In the last quarter of the nineteenth century a need was felt among the clergy for a second church to serve the ‘Newtown’ area of Potton Road which was being developed. St John’s Church, BiggleswadeSo, the Church of St. John the Baptist was designed by Sir A.W. Bloomfield and built in 1883 at a cost of £2,985 (exclusive of the cost of the site), paid for by Archdeacon Bathurst. It was demolished in 1975. He was totally opposed to pew rents and insisted that all seats in St. John’s Church should be equally available to everyone. For their money, they got a very solid and substantial building in the Lancet style, consisting of chancel, nave, south aisle, north porch and a central turret all built of brick. The three bells could be rung by one man, using two hands and one foot, the message was; come to church., come to church. Seating was provided for 400 people, there was a stained glass window at the eastern end, a memorial to Sir Charles and Lady Talbot. Services were conducted by the Curate and there was a loyal congregation for many years.St John’s Court, Biggleswade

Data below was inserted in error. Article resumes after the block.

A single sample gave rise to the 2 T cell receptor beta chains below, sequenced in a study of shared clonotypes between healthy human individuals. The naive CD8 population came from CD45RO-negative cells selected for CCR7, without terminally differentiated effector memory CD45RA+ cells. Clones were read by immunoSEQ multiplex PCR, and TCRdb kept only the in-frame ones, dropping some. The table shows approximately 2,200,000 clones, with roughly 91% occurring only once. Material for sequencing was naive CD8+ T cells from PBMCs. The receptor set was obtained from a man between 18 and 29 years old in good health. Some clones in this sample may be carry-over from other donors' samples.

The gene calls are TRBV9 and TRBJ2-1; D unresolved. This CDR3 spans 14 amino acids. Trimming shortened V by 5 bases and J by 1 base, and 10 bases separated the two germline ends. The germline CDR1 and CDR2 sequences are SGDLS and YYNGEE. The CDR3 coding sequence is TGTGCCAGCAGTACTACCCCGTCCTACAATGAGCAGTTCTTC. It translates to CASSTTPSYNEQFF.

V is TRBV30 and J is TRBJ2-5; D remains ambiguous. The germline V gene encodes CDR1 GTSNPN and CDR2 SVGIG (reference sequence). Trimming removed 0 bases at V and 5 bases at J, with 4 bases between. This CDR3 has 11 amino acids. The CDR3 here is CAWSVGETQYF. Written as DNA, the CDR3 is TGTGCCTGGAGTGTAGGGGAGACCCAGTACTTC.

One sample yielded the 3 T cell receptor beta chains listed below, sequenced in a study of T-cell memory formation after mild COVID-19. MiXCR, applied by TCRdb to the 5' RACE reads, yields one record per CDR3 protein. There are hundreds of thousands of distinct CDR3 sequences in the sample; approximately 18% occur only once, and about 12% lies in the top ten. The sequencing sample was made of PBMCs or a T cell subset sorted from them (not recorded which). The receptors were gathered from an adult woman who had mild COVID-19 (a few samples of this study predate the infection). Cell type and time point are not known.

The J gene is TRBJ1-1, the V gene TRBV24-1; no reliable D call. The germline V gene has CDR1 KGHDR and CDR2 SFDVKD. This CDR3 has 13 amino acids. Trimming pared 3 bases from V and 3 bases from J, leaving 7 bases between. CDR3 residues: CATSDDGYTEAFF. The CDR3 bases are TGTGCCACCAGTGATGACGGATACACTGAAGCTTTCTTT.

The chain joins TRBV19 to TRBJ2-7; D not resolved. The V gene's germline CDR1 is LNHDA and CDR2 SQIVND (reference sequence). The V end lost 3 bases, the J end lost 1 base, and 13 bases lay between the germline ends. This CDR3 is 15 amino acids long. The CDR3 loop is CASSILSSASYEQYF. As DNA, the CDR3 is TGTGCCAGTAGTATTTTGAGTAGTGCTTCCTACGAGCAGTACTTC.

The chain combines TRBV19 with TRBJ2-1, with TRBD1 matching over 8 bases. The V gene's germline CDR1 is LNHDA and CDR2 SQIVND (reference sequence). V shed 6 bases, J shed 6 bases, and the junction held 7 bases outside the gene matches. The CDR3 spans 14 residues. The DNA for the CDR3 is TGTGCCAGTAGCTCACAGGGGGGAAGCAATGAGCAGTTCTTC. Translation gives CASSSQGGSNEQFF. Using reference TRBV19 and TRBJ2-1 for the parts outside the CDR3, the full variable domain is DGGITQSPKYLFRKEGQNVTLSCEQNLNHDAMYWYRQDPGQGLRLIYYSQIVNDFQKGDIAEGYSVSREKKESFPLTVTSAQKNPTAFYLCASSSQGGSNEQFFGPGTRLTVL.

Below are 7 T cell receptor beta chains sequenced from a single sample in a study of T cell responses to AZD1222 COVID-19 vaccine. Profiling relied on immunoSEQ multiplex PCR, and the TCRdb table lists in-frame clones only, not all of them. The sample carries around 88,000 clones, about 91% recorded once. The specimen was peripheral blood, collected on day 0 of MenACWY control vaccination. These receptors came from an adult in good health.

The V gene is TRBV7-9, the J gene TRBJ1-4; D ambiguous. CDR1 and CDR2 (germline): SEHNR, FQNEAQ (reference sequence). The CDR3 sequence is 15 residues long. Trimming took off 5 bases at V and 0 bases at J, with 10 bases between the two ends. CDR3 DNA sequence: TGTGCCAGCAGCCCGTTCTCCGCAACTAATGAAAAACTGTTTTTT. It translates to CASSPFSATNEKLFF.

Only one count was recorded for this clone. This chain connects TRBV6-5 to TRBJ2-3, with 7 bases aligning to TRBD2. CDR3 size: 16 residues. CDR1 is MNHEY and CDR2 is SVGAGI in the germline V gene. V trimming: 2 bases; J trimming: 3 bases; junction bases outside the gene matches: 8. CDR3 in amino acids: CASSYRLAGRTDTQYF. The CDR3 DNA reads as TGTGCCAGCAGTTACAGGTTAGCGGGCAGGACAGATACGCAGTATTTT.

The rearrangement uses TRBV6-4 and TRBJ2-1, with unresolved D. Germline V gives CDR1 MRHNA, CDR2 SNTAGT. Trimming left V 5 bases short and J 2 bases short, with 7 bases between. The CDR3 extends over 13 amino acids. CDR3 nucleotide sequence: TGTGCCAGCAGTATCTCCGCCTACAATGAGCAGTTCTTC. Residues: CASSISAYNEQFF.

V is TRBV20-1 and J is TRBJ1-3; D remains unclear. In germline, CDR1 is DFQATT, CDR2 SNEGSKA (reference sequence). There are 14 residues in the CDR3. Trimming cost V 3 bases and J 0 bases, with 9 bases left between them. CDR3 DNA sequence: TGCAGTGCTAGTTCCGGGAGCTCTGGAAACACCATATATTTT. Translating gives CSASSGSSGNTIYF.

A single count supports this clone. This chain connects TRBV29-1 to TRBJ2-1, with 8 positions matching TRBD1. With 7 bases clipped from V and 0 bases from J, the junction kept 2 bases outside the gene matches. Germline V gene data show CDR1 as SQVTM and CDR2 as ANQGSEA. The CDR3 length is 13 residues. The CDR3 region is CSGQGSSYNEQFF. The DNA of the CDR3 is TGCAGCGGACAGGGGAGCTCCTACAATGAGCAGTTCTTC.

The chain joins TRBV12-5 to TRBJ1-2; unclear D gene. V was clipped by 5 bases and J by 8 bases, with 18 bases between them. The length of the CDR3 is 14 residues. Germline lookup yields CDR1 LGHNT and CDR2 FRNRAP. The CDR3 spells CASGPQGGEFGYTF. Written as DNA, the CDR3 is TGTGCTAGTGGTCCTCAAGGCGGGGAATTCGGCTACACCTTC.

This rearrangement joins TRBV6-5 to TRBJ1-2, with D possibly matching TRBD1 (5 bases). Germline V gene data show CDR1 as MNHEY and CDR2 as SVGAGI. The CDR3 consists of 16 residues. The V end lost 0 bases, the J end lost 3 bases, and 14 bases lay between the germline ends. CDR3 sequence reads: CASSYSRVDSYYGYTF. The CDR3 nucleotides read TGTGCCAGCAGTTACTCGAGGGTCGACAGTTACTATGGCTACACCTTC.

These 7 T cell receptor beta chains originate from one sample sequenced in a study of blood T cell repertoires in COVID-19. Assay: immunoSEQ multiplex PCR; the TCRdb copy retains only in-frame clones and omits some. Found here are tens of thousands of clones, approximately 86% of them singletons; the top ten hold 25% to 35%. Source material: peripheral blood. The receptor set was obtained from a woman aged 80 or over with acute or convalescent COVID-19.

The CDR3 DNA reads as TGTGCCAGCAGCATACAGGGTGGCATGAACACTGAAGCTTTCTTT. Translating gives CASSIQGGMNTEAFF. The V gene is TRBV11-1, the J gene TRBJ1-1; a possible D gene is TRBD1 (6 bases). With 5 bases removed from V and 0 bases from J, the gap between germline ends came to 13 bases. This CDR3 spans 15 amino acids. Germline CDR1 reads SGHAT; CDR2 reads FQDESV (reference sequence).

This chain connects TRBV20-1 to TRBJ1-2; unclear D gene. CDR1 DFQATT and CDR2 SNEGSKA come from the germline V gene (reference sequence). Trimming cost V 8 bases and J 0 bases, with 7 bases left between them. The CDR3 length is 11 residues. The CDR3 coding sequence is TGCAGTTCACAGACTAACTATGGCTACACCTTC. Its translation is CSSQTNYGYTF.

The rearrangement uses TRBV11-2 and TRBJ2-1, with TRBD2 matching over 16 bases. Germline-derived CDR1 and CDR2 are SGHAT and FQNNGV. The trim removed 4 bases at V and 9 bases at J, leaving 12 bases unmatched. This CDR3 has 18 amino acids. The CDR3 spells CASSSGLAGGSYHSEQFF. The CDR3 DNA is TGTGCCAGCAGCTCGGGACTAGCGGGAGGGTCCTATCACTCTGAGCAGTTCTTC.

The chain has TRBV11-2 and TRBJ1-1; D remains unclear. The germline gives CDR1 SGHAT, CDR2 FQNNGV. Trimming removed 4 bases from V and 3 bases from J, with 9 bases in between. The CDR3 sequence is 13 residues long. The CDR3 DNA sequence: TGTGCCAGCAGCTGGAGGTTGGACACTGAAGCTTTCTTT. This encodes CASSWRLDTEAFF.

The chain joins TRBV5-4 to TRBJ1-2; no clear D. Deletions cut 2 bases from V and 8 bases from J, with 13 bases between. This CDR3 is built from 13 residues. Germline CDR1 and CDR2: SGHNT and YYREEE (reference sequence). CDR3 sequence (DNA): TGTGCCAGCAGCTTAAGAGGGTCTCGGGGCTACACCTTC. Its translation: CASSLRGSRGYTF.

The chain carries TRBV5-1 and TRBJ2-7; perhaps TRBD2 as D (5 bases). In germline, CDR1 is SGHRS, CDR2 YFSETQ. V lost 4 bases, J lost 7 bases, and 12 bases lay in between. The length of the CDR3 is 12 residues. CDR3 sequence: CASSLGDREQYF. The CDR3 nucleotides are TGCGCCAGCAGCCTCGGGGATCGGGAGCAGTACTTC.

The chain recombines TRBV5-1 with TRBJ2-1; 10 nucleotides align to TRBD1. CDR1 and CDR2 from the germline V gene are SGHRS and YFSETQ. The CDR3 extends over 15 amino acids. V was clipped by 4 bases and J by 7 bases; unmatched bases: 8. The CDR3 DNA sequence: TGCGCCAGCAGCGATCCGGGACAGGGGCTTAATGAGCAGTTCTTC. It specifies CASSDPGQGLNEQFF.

With the town expanding in other directions and the changing pattern of churchgoing, it was decided to close St. John’s in 1974 and it was demolished the same year. The site was redeveloped for housing and has now taken on a completely different character as St. Johns Court.